Where can a place cell put its fields? Let us count the ways

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A hippocampal place cell exhibits multiple firing fields within and across environments. What factors determine the configuration of these fields, and could they be set down in arbitrary locations? We conceptualize place cells as performing evidence combination across many inputs and selecting a threshold to fire. Thus, mathematically they are perceptrons, except that they act on geometrically organized inputs in the form of multiscale periodic grid-cell drive, and external cues. We analytically count which field arrangements a place cell can realize with structured grid inputs, to show that many more place-field arrangements are realizable with grid-like than one-hot coded inputs. However, the arrangements have a rigid structure, defining an underlying response scaffold. We show that the “separating capacity” or spatial range over which all potential field arrangements are realizable equals the rank of the grid-like input matrix, which in turn equals the sum of distinct grid periods, a small fraction of the unique grid-cell coding range. Learning different grid-to-place weights beyond this small range will alter previous arrangements, which could explain the volatility of the place code. However, compared to random inputs over the same range, grid-structured inputs generate larger margins, conferring relative robustness to place fields when grid input weights are fixed.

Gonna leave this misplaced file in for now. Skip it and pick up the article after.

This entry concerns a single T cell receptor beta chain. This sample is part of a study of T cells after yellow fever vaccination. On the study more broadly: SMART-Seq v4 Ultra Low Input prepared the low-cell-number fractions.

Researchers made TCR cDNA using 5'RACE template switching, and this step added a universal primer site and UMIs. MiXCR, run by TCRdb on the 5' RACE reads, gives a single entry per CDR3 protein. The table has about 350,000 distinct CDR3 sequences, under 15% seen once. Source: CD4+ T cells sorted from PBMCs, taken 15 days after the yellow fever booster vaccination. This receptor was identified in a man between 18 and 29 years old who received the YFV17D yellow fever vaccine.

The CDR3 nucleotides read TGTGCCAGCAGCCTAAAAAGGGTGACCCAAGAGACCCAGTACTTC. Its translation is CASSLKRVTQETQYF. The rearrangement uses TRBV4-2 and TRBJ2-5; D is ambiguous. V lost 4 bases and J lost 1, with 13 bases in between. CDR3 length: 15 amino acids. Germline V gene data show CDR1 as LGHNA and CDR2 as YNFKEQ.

Significance statement

Place cells encode cognitive maps of the world by combining external cues with an internal coordinate scaffold, but our ability to predict basic properties of the code, including where a place cell will exhibit fields without external cues (the scaffold), remains weak. Here we geometrically characterize the place cell scaffold, assuming it is derived from multiperiodic modular grid cell inputs, and provide exact combinatorial results on the space of permitted field arrangements. We show that the modular inputs permit a large number of place field arrangements, with robust fields, but also strongly constrain their geometry and thus predict a structured place scaffold.

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